Make Better Decisions in your Bullet Journal with Second-Order Thinking
Hello, my name is Mark Fig, also known as @Mark.Your.Pages and today I am going to share with you a great decision-making tool that you can use in your bullet journal called Second Order Thinking. Most of us are first-order thinkers, meaning we mostly make quick reactionary decisions. We have a problem and then we solve it. However, second-order thinkers take a step back and look at what happens after that first choice. By using this template in your Bullet Journal, you can feel confident in yourself and approach knowing that you were thoughtful about how you went about getting things set up for success. Our topics today will be around Spring Cleaning and specifically around sprucing up your outdoor space. We are going to run our Garden Renovation project through this second-order thinking worksheet, along with our decision to repaint and freshen up our front porch. As we get started, you can download this template and worksheet for yourself here and follow along.
My supplies for this project:
Set Up Your Page Grid
The first step is to set up your page with a three-column layout in your bullet journal or notebook. At the top of the table, you will leave space for the decision or topic you are deciding about. Inside each column, at the top, you will write 1st, 2nd, 3rd - which stand for first, second, and third-order thinking.
Add Your Topic
To begin, we will write in our topic, which will be “Starting my garden renovation”.
The first thing I want to do with this renovation is to replace all my old mulch in my flower beds. If we were a first-order thinker, would think that this is done. Go out, get the mulch, and solve the problem. But if we ask ourselves that golden question “ and then what” we start to move into second-order thinking.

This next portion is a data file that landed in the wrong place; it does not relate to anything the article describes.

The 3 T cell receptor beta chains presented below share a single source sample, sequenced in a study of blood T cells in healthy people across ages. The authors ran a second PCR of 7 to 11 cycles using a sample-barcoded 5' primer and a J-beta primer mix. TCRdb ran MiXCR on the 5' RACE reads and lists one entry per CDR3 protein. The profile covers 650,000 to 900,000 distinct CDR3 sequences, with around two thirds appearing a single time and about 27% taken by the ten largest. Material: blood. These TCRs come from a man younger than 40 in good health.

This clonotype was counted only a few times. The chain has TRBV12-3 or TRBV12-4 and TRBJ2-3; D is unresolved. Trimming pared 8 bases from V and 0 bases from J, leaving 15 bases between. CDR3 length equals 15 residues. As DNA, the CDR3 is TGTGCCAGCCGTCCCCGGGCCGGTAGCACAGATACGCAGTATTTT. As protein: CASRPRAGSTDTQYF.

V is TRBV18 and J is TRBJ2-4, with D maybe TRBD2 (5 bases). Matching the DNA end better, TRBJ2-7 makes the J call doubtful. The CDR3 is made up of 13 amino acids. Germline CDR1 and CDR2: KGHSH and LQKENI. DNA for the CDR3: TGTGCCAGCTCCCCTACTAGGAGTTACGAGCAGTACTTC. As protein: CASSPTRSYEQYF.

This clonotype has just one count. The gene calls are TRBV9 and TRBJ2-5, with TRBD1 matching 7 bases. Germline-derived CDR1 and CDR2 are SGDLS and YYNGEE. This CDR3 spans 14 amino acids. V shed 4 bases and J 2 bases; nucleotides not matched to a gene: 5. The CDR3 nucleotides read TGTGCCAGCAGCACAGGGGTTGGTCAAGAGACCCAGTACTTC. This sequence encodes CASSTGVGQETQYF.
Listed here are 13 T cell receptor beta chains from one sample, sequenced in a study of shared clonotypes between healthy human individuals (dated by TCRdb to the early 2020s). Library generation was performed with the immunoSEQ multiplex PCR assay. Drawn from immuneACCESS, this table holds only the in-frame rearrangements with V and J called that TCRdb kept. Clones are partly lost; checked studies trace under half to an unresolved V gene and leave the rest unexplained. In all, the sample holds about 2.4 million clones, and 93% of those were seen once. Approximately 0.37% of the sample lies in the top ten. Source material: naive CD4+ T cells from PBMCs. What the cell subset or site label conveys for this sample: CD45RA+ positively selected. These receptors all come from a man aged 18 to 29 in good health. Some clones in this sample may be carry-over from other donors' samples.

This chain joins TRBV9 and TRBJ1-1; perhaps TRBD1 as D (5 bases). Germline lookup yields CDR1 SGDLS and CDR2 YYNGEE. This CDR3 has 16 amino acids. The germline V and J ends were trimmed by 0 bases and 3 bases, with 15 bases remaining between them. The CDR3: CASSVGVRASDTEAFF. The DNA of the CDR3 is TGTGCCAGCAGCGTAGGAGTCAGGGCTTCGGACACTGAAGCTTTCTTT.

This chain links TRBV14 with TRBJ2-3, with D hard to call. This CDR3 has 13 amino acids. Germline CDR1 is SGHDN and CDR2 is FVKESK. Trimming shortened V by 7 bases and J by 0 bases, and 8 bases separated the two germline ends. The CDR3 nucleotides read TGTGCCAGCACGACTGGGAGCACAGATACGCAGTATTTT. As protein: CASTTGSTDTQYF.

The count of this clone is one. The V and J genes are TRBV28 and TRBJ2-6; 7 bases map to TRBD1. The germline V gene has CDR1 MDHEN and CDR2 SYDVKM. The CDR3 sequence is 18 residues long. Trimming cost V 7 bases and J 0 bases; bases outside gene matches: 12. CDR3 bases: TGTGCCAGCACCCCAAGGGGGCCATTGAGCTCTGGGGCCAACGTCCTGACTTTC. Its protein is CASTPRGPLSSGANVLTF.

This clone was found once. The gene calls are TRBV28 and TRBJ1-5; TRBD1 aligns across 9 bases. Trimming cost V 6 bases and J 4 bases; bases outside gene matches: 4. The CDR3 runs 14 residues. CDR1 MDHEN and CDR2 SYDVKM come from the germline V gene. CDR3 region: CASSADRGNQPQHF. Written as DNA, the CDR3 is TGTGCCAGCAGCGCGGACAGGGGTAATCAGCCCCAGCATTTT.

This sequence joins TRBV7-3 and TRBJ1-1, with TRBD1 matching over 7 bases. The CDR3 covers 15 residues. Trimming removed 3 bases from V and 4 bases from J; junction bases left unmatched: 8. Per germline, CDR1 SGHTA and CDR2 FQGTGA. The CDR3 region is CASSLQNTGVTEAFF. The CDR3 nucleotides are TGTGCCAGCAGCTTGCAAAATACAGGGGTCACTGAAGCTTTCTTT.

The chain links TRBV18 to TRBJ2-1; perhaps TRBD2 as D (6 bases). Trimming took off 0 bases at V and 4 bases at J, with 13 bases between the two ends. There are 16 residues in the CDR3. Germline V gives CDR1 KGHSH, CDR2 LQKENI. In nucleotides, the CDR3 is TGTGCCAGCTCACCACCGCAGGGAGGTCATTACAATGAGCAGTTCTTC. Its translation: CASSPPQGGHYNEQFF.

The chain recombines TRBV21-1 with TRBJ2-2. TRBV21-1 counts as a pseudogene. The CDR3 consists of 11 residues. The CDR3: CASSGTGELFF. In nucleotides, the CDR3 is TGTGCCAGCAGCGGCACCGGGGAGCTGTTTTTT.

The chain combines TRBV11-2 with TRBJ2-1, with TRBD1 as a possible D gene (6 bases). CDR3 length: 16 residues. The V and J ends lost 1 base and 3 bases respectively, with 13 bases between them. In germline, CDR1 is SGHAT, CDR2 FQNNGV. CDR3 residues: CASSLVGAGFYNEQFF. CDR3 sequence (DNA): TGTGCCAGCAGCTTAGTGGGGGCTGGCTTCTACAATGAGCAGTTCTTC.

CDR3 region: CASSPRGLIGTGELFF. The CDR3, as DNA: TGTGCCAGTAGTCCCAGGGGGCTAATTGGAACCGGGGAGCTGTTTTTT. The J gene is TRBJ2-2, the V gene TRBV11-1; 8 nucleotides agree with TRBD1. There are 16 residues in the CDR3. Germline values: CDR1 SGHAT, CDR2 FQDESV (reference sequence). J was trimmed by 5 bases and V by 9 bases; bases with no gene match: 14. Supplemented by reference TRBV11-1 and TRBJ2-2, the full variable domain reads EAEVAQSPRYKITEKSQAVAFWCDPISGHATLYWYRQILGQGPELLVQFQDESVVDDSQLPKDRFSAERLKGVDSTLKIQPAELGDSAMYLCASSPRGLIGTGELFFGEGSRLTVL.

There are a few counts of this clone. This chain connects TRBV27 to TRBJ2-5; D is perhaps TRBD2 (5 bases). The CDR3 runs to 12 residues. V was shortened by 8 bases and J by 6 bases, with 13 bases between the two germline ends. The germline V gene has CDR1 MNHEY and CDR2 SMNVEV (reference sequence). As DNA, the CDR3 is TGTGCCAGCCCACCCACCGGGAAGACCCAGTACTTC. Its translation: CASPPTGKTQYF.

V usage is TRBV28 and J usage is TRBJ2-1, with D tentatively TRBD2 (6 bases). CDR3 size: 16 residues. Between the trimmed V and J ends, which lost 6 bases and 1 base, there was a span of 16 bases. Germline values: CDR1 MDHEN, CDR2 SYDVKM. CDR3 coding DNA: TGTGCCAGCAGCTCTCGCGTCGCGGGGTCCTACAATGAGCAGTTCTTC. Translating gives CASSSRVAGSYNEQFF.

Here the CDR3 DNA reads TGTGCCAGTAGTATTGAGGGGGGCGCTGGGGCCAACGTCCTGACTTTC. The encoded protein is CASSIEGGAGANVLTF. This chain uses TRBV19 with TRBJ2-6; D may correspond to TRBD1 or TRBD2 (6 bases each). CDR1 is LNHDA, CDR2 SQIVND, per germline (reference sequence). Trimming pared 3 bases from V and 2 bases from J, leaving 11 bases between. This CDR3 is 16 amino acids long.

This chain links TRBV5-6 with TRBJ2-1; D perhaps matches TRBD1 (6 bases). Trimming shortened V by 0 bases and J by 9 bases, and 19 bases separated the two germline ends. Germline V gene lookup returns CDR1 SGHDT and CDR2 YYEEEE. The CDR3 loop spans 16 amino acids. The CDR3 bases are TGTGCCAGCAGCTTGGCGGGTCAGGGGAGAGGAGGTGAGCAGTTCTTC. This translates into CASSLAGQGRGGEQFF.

For me to be able to replace my mulch, I need first to remove the mulch I have there. But how do I do that? Well, I will need yard bags and a shovel to do this… but if I don’t have those items, I will need to get them.
Second-order thinking helps us think beyond the immediate solution and now deeper into the problem, helping us to uncover all the smaller details we might have missed.
Let’s run another more scenarios through this thinking.
Now that we have run all of these scenarios through this worksheet, we have the start of a plan and a todo / shopping list. I can’t start my project until I get my shovel and yard bags. Once I have them, I can remove the current mulch and then buy new mulch to lay down.
Second-order thinking isn’t always about finding a negative. In many cases, it helps support your new ideas by ensuring you are successful. In our last example, we want to repaint the front door. First-order thinkers could go out, buy the paint, and repaint the door. But in this case, second-order thinking helps us to remember that there are HOA documents that we need to review and that there are only a few approved colors. If we hadn’t taken the time to think about this, we might have repainted to door only to find out that it wasn’t approved and changed it again.
Get the downloadable template
You can use this free template for any decision that you need to make. It doesn’t need to be a huge project or decision, but sometimes the simplest ones are the biggest problem. Use this printable template for yourself and your next decision. Let me know in the comments if this has worked out well for you and how it has benefitted your projects and decisions.
For more Garden planning, be sure to check out Alex's project!